The U.S. election of 2012, we assume, is a nation-defining moment.
If we re-elect President Barack Obama, we will be endorsing a more progressive government with more social insurance, higher tax rates at least on the wealthy and more regulation. If we elect Mitt Romney, we will be returning to our post-Ronald Reagan norm of embracing low taxes, economic freedom and widespread economic disparities.
To make this decision wisely, we need to anticipate not the rosiest scenarios of each vision, executed perfectly, but rather the more likely outcomes that will involve far more mediocrity and near-sighted, short-term political opportunism.
I am an economist, University of Chicago-trained, and I believe in the economic power of unfettered human ingenuity. At its best, limited government can produce a torrent of entrepreneurship that brings great wealth and opportunity. In the 30 years after Reagan was first elected, real per-capita gross domestic product in the U.S. increased 64 percent.
In purchasing-power parity -- an indicator of price-level differences across countries -- the U.S. adjusted per-capita GDP is dramatically higher than any other large nation’s. It is 28 percent higher than Germany’s and 38 percent higher than France’s.
The U.S. looks good by comparison when the International Monetary Fund adjusts for purchasing-power parity because American entrepreneurs from Sam Walton to Jeff Bezos have made our nation a bargain hunter’s haven. The work of Enrico Moretti, an economist at the University of California, Berkeley, finds that due to relatively low and stable costs of living in American lower-wage areas “the increase in well-being disparities between 1980 and 2000 is smaller than previously thought.”
In 2011, our ratio of total government spending to GDP was 41 percent, which remains low by the standard of other wealthy countries. This is still 7 percentage points higher than it was 10 years ago. Forty-one cents of every dollar still seems like a lot.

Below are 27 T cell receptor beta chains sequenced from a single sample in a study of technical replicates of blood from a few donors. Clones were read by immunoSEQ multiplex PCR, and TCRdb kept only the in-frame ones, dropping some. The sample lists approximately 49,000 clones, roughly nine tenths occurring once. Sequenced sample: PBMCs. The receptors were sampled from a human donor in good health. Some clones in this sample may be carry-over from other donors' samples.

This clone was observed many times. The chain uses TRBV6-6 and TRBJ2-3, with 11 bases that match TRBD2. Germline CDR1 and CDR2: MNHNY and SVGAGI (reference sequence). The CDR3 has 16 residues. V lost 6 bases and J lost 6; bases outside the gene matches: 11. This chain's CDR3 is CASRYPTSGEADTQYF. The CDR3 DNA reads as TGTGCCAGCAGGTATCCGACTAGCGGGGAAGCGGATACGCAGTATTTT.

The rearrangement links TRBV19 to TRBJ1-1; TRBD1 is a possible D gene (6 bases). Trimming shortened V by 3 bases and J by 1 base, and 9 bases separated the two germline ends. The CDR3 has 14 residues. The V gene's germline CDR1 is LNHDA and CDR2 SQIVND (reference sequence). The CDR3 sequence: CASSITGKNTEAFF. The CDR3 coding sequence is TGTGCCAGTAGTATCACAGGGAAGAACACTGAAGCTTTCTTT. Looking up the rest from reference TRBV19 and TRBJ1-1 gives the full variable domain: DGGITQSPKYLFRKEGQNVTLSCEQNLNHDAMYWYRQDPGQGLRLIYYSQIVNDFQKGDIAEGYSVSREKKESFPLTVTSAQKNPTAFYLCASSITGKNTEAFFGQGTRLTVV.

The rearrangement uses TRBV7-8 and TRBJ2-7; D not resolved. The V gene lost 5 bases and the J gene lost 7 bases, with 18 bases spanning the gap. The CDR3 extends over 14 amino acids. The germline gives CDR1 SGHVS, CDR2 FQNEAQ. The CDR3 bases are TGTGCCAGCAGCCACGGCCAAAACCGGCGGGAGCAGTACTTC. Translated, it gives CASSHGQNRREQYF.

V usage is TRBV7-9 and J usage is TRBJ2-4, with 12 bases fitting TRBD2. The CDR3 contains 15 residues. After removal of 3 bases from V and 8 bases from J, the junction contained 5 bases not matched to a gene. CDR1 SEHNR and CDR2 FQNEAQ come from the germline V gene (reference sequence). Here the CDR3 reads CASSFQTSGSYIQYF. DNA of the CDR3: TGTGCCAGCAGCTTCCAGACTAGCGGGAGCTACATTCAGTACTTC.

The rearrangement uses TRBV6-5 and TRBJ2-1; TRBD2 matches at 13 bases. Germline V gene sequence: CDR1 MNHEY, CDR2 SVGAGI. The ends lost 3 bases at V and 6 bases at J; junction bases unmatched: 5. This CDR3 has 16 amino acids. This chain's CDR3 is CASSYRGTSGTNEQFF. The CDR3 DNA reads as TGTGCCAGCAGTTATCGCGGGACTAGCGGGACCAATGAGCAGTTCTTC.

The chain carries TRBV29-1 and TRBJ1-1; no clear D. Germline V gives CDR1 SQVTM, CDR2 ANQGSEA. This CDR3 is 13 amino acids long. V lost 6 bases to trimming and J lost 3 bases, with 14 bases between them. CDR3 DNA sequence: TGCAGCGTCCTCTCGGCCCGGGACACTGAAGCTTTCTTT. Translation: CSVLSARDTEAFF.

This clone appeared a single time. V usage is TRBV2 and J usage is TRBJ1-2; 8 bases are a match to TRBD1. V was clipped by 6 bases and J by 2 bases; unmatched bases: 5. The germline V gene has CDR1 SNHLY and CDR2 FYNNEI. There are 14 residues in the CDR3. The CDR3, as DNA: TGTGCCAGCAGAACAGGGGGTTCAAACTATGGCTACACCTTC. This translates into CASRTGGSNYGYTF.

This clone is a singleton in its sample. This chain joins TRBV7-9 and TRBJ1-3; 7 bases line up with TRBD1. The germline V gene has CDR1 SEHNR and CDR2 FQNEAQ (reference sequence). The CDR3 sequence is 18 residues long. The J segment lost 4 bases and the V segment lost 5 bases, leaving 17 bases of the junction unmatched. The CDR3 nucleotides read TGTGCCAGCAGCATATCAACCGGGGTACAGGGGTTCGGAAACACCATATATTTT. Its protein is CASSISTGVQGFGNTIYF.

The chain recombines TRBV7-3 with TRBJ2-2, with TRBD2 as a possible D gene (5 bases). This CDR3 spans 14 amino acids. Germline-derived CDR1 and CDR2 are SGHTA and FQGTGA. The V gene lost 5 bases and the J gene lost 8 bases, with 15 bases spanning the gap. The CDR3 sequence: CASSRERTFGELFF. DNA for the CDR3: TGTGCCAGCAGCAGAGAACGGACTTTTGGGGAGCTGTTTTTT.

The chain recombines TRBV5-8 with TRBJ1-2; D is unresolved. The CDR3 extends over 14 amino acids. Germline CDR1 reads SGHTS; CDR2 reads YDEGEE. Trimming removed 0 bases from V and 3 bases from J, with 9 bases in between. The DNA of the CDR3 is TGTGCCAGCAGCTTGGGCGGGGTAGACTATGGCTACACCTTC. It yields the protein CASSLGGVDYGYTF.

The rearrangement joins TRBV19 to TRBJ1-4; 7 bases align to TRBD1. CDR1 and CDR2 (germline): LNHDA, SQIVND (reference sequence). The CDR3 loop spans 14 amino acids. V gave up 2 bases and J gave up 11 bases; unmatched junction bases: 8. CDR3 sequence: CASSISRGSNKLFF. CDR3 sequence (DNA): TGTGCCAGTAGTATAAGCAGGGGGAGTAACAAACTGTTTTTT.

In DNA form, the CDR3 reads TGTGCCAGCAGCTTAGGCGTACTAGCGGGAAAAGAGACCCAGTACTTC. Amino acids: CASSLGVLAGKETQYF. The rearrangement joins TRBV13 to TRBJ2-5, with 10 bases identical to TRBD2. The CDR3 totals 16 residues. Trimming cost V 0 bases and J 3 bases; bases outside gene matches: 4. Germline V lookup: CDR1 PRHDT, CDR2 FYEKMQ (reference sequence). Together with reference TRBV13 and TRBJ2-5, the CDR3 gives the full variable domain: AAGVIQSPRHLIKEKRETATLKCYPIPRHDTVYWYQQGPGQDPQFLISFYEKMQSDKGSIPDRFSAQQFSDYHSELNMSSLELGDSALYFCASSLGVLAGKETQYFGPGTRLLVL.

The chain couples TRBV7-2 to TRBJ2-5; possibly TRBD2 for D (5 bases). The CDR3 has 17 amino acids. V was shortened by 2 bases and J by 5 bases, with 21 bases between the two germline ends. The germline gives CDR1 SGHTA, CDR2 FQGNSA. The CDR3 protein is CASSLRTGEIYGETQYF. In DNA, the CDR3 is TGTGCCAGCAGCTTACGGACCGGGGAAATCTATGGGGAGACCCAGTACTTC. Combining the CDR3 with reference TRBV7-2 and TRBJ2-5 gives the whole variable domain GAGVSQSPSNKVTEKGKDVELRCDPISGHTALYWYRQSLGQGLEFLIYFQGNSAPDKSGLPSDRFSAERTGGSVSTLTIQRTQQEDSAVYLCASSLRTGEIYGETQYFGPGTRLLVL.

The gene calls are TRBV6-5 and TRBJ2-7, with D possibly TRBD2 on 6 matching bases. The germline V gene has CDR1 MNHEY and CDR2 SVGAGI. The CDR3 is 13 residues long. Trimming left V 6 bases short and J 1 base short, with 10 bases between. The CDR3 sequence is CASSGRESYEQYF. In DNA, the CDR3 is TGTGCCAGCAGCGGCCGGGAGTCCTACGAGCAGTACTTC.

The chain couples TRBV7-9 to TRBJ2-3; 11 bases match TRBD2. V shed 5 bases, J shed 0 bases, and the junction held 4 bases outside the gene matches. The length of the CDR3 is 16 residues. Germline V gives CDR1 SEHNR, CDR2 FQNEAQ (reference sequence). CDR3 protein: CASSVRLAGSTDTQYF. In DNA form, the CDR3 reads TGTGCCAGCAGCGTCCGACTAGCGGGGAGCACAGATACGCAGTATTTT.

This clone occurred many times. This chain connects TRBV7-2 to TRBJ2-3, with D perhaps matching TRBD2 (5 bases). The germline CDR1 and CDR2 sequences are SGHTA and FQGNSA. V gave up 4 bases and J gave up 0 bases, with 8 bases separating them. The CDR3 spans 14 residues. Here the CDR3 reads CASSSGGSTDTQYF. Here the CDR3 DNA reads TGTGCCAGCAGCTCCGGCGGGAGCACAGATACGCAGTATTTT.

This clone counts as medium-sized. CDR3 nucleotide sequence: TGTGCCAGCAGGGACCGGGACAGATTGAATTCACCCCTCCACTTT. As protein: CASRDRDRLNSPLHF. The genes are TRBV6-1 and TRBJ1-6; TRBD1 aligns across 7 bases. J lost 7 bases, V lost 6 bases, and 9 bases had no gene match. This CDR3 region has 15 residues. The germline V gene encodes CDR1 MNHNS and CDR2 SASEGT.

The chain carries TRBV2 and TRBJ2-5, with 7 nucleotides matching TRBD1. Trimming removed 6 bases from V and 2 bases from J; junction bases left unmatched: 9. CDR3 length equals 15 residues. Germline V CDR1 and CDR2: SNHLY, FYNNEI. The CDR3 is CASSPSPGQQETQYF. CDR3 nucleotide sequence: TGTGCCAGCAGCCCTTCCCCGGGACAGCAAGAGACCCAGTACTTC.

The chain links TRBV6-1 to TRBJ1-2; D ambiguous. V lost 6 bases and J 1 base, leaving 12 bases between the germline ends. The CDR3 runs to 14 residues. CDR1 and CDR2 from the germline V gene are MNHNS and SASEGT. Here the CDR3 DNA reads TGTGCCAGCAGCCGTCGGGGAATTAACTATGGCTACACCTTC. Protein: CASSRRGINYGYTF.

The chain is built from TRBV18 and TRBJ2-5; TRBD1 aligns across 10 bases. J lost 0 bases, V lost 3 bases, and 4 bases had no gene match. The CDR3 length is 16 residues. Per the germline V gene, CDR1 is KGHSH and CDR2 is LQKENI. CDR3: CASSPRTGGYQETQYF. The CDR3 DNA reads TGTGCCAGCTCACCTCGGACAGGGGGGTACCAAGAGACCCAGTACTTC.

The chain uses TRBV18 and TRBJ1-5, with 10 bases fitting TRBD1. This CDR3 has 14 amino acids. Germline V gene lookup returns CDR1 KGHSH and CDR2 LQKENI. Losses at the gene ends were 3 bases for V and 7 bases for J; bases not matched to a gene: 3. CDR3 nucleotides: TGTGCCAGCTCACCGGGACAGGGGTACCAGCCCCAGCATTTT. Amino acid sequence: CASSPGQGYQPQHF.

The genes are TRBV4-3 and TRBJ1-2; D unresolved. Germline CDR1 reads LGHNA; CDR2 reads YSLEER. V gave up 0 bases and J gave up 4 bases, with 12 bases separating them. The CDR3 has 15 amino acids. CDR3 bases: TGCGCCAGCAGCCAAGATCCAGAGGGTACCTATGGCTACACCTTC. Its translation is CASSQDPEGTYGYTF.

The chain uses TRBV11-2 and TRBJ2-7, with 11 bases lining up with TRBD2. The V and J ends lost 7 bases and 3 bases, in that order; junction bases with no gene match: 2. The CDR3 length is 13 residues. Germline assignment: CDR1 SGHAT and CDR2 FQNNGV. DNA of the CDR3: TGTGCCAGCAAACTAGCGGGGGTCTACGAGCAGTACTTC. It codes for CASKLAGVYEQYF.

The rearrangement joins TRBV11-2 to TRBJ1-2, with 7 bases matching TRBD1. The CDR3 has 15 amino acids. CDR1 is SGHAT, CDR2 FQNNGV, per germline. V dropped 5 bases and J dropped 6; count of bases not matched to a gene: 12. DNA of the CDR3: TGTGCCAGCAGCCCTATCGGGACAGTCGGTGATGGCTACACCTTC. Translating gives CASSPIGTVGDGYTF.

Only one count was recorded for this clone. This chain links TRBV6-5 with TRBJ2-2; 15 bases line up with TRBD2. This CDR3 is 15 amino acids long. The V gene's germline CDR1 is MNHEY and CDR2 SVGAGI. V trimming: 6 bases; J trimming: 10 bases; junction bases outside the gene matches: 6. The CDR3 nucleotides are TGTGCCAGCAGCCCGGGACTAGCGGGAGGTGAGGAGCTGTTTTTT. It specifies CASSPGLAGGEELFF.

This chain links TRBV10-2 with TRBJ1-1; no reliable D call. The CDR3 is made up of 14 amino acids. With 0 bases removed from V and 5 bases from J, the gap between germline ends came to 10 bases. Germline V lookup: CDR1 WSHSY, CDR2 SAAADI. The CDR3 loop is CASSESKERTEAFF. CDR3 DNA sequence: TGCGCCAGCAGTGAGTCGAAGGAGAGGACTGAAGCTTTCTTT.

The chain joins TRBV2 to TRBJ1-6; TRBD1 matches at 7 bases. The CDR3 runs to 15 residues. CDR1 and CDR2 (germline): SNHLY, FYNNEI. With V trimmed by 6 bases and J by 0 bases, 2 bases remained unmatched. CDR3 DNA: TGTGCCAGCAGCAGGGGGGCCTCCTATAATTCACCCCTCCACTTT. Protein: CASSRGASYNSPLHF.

Since cutting taxes is a lot more fun than cutting spending, I fear that a return to Republican rule will mean bigger deficits, not smaller government. From 1980 to 1992, the ratio of the federal debt (held by the public) to GDP increased from 21.7 percent to 43.3 percent, and the debt-to-GDP ratio also rose under President George W. Bush. Voters who want smaller government, as opposed to just passing the price of public spending on to their children, should push Romney to be far more specific about spending cuts.
Moreover, legitimate advantages can come from big government. The U.S. is a very unequal society, and that seems unlikely to change with less government. Although the new health-care law still splits the nation, Medicare is profoundly popular. Eighty-five percent of Americans want more regulation of Wall Street, which is understandable since they have seen financial risk taking lead to substantial public bailouts.
Most important, our schools will get worse, not better, if we stop using federal dollars to encourage better teaching and more charter schools. A new report by my Harvard colleague Paul Peterson, along with Eric Hanushek and Ludger Woessmann, examines U.S. test-score gains and finds them “middling, not stellar.” Yes, they found that “the performance of 4th-grade students on math tests rose steeply between the mid-1990s and 2011” and that “24 countries trail the U.S. rate of improvement.” But, they note, “another 24 countries appear to be improving at a faster rate.” The report also highlights the continuing disparities across states, which will only expand if the federal government backs away from education. We are far from becoming world leaders in human capital.
President Obama may stand for a more European approach to government. In that case, we had better be sure that we are going to become Germany and not Greece. The examples of Germany, the Netherlands and the Nordic countries show that robust economic performance can be combined with a sizable welfare state, but the current disasters in southern Europe remind us how easily big government can go awry.